I set about trying to find out how to buy Bitcoins. There were a variety of possible sellers but I wanted to buy with a credit card so I settled on CoinMama. Meanwhile I had to set up my own Bitcoin account or ‘wallet’ and this I did at an outfit called Blockchain. So I would have to buy them from CoinMama for deposit into my Blockchain account from which I could make the transfer to the anonymous twenty-digit coded account number given me by the hackers.

I started trying to pay for my $500 worth of Bitcoins (which would actually cost me $671.50, such is the commission charged). This was immensely arduous. I filled in endless details but then CoinMama wanted a selfie with me holding my passport next to my face so they could check my ID, and all four corners of the passport had to be visible. They took ages to process my request and then they really rattled me by replying not to the email address I had used to contact them but to my second address, which I had never mentioned to them. How could they possibly have known about it? I began to worry about ID theft and sent messages to people with whom I have financial relationships warning them of this.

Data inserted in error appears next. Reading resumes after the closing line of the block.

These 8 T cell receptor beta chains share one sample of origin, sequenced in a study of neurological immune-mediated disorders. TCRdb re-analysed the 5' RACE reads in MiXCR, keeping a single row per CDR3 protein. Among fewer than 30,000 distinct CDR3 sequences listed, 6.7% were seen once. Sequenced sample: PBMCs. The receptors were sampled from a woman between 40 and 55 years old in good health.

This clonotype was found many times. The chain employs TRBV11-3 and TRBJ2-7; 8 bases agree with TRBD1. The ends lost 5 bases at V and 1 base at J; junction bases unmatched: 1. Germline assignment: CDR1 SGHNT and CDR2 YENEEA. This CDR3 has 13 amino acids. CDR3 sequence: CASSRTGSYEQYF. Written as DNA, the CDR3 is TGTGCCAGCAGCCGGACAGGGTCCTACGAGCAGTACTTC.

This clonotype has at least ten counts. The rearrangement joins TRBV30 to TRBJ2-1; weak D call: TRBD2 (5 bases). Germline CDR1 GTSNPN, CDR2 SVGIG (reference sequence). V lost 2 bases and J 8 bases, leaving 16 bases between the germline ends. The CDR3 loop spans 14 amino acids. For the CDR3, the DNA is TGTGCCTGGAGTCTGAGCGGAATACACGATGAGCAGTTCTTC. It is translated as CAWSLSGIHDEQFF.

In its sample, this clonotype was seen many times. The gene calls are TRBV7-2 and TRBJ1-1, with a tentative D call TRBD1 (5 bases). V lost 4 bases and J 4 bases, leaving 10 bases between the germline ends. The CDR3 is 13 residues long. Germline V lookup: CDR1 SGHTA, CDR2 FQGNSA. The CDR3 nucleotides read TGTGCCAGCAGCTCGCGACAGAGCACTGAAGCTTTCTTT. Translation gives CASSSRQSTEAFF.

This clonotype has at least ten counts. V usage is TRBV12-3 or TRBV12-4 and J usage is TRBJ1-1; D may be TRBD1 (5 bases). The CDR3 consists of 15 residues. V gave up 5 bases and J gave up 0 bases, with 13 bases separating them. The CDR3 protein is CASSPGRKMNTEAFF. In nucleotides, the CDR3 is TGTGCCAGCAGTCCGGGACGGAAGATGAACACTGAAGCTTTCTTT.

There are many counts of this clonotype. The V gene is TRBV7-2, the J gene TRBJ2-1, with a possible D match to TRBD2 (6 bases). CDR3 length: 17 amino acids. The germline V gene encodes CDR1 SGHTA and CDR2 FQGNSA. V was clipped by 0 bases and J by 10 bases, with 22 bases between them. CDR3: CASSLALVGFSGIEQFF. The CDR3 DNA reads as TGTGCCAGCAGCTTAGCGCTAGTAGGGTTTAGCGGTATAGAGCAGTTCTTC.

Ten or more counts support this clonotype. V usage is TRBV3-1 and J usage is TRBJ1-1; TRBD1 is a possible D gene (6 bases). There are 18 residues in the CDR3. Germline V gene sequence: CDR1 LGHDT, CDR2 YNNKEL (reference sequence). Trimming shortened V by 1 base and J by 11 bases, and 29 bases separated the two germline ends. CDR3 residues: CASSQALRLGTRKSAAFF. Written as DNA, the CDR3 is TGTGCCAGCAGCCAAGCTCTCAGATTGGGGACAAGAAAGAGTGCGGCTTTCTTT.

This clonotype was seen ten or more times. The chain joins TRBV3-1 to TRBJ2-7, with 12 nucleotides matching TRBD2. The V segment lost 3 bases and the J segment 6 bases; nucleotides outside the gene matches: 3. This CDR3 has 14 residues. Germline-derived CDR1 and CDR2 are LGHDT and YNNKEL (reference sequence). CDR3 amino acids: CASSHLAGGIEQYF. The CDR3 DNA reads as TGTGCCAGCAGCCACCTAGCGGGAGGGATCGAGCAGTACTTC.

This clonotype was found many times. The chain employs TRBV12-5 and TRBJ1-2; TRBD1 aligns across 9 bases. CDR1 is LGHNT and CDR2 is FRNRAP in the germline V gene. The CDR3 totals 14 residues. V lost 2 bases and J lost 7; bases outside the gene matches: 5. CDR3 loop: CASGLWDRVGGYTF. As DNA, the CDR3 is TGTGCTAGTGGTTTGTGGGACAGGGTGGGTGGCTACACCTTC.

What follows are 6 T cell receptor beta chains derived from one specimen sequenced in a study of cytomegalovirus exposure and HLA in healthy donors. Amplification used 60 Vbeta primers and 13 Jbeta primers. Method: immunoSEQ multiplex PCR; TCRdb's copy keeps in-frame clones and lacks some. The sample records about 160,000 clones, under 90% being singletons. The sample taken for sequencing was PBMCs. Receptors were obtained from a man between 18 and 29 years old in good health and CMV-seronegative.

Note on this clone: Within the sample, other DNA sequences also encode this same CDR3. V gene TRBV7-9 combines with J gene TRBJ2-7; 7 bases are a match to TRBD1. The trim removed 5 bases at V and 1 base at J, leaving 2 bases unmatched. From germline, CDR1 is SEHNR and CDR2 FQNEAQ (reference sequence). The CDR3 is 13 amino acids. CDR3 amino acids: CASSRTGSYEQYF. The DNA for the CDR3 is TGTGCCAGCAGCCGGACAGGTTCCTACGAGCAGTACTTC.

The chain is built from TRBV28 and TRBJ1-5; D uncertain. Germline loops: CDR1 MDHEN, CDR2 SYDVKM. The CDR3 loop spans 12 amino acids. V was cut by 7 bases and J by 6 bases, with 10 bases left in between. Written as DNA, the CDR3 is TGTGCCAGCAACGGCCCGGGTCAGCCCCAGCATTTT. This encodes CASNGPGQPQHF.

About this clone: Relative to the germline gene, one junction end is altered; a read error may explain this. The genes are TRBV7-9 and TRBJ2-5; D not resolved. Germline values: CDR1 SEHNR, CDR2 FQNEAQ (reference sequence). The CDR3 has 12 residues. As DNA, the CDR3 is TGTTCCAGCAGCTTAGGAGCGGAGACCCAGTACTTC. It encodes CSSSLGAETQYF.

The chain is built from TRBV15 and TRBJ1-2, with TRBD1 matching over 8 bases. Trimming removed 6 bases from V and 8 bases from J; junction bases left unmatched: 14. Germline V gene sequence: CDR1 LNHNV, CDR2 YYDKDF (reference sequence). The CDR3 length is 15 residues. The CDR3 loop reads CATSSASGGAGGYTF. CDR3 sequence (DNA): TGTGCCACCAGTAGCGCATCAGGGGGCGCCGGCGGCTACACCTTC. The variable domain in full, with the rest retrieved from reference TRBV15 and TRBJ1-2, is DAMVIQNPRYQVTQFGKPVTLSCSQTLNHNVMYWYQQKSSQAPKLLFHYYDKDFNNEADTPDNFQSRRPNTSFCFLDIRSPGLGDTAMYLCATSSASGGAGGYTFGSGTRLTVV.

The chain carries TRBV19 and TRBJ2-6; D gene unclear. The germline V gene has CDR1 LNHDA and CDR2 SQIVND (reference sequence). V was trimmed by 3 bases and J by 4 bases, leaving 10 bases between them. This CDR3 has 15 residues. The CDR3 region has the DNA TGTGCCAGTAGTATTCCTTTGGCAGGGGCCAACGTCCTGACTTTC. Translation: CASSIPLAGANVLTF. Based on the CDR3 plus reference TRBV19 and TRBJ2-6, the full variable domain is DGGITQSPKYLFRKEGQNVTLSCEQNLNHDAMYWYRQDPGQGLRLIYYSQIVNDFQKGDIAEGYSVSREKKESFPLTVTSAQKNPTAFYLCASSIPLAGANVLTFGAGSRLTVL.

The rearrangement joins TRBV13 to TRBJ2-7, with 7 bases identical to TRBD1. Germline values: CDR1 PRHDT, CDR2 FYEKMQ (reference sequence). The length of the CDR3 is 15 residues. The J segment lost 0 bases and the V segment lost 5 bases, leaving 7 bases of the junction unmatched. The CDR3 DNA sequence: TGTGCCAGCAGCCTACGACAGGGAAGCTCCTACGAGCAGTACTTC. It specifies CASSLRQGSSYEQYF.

In the end CoinMama asked my why I wanted the Bitcoins; when I told them, they immediately said they could have nothing to do with anything criminal. At the same time my computer guy rang to say that when he’d serviced my computer last October he’d backed up all the files. At which point I decided not to pay or do anything further. So I will lose the last 11 months of files but some I can recover from third parties. I’ll have to rewrite the LRB article from scratch, though. I can live with that.